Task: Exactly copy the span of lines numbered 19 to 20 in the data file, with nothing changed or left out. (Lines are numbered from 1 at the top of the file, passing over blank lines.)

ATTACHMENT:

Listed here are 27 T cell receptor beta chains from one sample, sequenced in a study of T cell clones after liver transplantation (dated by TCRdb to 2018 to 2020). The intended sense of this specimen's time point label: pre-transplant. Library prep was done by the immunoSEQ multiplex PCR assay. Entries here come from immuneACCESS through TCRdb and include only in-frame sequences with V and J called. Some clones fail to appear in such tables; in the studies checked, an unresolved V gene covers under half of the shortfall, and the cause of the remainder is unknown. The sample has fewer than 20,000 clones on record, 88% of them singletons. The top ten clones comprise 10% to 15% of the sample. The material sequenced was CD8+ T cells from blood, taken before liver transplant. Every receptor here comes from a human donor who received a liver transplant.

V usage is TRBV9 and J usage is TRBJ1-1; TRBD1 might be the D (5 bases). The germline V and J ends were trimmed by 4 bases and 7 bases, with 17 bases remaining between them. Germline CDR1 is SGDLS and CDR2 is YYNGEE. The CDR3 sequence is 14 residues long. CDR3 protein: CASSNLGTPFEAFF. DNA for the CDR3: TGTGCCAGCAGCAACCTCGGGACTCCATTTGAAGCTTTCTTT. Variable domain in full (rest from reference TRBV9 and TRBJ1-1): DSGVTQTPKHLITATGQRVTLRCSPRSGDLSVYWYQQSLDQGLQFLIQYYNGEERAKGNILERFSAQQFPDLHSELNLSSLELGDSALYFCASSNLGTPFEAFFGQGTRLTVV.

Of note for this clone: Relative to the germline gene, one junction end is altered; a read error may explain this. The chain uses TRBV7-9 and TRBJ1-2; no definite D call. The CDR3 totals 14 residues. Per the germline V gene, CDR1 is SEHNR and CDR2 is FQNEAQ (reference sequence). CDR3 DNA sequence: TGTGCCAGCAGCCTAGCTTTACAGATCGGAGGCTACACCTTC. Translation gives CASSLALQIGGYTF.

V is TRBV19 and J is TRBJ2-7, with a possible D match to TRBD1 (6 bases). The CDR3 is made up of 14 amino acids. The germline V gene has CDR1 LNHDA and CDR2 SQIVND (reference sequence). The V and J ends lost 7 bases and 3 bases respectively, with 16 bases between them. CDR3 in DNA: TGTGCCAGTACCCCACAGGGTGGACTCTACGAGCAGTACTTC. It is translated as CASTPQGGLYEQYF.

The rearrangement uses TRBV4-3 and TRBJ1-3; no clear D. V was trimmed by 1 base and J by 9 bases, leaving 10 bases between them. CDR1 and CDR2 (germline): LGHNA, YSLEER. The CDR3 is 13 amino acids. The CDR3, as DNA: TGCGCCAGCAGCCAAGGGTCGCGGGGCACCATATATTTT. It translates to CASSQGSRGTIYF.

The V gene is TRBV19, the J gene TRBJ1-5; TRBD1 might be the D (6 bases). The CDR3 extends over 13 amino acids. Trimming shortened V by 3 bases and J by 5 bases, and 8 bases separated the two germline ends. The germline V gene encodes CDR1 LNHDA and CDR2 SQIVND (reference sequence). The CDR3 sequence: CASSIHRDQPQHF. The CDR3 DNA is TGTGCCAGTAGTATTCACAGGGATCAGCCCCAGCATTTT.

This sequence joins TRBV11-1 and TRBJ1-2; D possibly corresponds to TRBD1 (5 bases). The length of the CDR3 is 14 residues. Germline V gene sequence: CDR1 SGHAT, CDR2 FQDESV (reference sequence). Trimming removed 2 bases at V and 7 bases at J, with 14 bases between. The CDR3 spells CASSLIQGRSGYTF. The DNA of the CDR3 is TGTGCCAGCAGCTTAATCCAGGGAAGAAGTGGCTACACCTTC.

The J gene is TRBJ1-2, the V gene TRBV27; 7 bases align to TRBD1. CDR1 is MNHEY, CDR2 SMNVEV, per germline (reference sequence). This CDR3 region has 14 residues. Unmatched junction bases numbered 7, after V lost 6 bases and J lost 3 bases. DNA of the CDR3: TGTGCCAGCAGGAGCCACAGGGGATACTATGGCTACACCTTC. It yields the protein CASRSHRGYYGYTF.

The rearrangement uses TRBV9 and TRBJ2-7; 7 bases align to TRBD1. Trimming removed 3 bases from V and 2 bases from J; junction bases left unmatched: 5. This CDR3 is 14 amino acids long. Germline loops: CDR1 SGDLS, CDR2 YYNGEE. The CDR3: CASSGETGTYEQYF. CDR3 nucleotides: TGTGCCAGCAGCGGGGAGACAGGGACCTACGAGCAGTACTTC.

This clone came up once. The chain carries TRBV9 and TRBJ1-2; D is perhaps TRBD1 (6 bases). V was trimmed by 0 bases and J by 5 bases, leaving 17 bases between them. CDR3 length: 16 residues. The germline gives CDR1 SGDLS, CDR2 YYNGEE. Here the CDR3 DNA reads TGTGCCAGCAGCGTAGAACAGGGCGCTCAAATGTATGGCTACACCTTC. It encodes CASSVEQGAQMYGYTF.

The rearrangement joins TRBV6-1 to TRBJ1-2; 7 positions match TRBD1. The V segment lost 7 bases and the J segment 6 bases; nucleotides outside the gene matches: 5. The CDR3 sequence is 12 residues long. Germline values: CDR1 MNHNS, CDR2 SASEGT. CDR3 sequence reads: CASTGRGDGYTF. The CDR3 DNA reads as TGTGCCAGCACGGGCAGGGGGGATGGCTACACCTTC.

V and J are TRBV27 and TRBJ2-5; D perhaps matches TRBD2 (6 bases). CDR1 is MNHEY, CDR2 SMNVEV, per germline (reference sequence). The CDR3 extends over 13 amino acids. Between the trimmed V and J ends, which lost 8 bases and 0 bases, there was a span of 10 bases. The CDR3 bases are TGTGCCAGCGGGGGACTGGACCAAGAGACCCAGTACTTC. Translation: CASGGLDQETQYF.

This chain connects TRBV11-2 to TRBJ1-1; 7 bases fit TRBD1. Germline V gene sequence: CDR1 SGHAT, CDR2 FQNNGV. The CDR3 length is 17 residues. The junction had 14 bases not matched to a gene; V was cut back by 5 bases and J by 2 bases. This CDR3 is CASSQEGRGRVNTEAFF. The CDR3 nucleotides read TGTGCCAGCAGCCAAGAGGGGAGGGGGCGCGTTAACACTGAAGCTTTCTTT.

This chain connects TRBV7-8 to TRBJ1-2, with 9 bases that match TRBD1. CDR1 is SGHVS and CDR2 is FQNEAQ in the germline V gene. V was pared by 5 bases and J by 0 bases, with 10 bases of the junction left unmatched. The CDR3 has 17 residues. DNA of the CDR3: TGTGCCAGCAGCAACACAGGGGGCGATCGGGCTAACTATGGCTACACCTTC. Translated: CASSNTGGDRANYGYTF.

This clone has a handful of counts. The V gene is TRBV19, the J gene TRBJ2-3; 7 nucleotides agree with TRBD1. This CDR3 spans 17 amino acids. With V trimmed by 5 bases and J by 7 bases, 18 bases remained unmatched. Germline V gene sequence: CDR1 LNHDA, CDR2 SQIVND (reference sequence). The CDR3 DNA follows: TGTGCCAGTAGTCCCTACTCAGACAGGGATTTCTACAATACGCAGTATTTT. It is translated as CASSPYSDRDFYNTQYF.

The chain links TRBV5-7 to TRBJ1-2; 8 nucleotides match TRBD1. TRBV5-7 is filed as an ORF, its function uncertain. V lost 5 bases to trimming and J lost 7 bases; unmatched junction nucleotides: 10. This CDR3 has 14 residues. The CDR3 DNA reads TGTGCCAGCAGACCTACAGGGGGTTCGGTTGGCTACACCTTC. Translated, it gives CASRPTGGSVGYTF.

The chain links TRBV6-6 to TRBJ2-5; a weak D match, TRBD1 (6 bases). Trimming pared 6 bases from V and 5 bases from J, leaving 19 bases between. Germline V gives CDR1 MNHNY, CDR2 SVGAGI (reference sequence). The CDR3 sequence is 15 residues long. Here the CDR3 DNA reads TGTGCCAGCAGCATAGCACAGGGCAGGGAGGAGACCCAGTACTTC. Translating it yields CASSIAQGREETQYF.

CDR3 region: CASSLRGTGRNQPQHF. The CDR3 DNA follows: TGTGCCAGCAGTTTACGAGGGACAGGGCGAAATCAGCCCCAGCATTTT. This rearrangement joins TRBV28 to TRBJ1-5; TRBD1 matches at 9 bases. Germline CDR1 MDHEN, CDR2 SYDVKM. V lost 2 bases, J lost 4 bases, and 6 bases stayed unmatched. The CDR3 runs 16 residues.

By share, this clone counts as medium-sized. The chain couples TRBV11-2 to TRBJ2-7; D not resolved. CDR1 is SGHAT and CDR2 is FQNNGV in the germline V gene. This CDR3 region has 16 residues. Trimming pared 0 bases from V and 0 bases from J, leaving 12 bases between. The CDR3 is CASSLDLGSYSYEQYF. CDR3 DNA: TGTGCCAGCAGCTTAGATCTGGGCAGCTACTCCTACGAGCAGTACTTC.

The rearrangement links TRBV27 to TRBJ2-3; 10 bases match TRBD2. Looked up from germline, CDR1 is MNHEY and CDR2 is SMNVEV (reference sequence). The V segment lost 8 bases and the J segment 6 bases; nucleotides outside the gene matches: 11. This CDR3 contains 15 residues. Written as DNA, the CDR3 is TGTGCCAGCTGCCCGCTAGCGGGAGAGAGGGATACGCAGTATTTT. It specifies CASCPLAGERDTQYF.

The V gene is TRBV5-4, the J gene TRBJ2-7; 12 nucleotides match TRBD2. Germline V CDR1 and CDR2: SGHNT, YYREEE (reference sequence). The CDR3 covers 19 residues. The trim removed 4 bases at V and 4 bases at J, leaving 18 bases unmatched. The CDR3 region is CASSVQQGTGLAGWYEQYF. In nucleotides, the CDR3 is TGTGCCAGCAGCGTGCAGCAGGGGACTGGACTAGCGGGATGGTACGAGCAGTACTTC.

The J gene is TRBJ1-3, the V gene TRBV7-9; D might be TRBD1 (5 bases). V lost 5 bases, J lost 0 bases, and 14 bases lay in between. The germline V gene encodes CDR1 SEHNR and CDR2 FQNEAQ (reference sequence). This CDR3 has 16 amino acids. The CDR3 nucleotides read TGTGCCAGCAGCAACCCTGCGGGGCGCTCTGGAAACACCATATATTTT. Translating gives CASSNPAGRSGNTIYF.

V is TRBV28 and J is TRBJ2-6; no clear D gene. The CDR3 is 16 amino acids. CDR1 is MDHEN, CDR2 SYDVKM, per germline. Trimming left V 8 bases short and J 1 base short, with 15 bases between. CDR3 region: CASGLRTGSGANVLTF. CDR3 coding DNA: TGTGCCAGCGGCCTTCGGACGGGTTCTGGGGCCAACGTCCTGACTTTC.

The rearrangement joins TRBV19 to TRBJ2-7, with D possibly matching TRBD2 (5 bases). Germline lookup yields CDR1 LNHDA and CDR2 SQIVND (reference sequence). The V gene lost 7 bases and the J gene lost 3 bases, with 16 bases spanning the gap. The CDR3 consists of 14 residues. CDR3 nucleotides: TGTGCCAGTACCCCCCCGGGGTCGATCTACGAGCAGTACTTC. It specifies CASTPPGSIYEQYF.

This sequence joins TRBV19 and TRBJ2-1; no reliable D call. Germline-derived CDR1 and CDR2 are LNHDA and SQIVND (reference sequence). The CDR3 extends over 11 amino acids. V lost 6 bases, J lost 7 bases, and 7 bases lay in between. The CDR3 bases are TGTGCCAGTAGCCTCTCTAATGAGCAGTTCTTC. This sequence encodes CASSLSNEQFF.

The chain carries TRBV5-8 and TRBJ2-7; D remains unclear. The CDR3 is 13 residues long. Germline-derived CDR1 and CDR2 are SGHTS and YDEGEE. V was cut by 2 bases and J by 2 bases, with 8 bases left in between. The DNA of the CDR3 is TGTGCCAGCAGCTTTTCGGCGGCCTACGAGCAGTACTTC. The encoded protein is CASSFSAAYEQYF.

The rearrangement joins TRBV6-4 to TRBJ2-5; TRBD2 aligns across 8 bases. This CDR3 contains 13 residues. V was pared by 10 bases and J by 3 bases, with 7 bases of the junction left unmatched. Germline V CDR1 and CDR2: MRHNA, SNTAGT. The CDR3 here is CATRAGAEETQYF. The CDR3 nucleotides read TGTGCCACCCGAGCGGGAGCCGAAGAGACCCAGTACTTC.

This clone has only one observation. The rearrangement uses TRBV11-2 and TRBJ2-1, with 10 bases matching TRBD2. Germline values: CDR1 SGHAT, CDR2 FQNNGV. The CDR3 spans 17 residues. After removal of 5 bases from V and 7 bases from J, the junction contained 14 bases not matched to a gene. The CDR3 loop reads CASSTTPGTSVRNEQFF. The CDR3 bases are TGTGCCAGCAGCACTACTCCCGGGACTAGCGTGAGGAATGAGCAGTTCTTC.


By share, this clone counts as medium-sized. The chain couples TRBV11-2 to TRBJ2-7; D not resolved. CDR1 is SGHAT and CDR2 is FQNNGV in the germline V gene. This CDR3 region has 16 residues. Trimming pared 0 bases from V and 0 bases from J, leaving 12 bases between. The CDR3 is CASSLDLGSYSYEQYF. CDR3 DNA: TGTGCCAGCAGCTTAGATCTGGGCAGCTACTCCTACGAGCAGTACTTC.

The rearrangement links TRBV27 to TRBJ2-3; 10 bases match TRBD2. Looked up from germline, CDR1 is MNHEY and CDR2 is SMNVEV (reference sequence). The V segment lost 8 bases and the J segment 6 bases; nucleotides outside the gene matches: 11. This CDR3 contains 15 residues. Written as DNA, the CDR3 is TGTGCCAGCTGCCCGCTAGCGGGAGAGAGGGATACGCAGTATTTT. It specifies CASCPLAGERDTQYF.